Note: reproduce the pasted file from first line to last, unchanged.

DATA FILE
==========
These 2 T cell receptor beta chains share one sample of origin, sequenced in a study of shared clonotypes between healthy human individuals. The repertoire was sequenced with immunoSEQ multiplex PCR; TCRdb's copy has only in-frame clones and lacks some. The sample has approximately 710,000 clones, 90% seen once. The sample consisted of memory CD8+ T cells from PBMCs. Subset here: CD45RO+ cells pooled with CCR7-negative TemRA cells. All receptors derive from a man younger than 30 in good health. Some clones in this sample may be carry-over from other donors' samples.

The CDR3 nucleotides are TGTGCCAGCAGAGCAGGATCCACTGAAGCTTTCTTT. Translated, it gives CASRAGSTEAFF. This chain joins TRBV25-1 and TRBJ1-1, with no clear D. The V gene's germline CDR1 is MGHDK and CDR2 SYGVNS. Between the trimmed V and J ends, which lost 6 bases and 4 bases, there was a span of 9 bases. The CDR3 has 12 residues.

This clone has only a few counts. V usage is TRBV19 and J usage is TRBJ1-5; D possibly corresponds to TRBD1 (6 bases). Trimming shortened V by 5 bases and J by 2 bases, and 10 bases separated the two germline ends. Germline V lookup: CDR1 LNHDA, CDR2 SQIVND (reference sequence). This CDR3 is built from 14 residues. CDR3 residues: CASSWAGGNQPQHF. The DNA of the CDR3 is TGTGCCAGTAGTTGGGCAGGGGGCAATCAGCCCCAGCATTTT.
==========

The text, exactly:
These 2 T cell receptor beta chains share one sample of origin, sequenced in a study of shared clonotypes between healthy human individuals. The repertoire was sequenced with immunoSEQ multiplex PCR; TCRdb's copy has only in-frame clones and lacks some. The sample has approximately 710,000 clones, 90% seen once. The sample consisted of memory CD8+ T cells from PBMCs. Subset here: CD45RO+ cells pooled with CCR7-negative TemRA cells. All receptors derive from a man younger than 30 in good health. Some clones in this sample may be carry-over from other donors' samples.

The CDR3 nucleotides are TGTGCCAGCAGAGCAGGATCCACTGAAGCTTTCTTT. Translated, it gives CASRAGSTEAFF. This chain joins TRBV25-1 and TRBJ1-1, with no clear D. The V gene's germline CDR1 is MGHDK and CDR2 SYGVNS. Between the trimmed V and J ends, which lost 6 bases and 4 bases, there was a span of 9 bases. The CDR3 has 12 residues.

This clone has only a few counts. V usage is TRBV19 and J usage is TRBJ1-5; D possibly corresponds to TRBD1 (6 bases). Trimming shortened V by 5 bases and J by 2 bases, and 10 bases separated the two germline ends. Germline V lookup: CDR1 LNHDA, CDR2 SQIVND (reference sequence). This CDR3 is built from 14 residues. CDR3 residues: CASSWAGGNQPQHF. The DNA of the CDR3 is TGTGCCAGTAGTTGGGCAGGGGGCAATCAGCCCCAGCATTTT.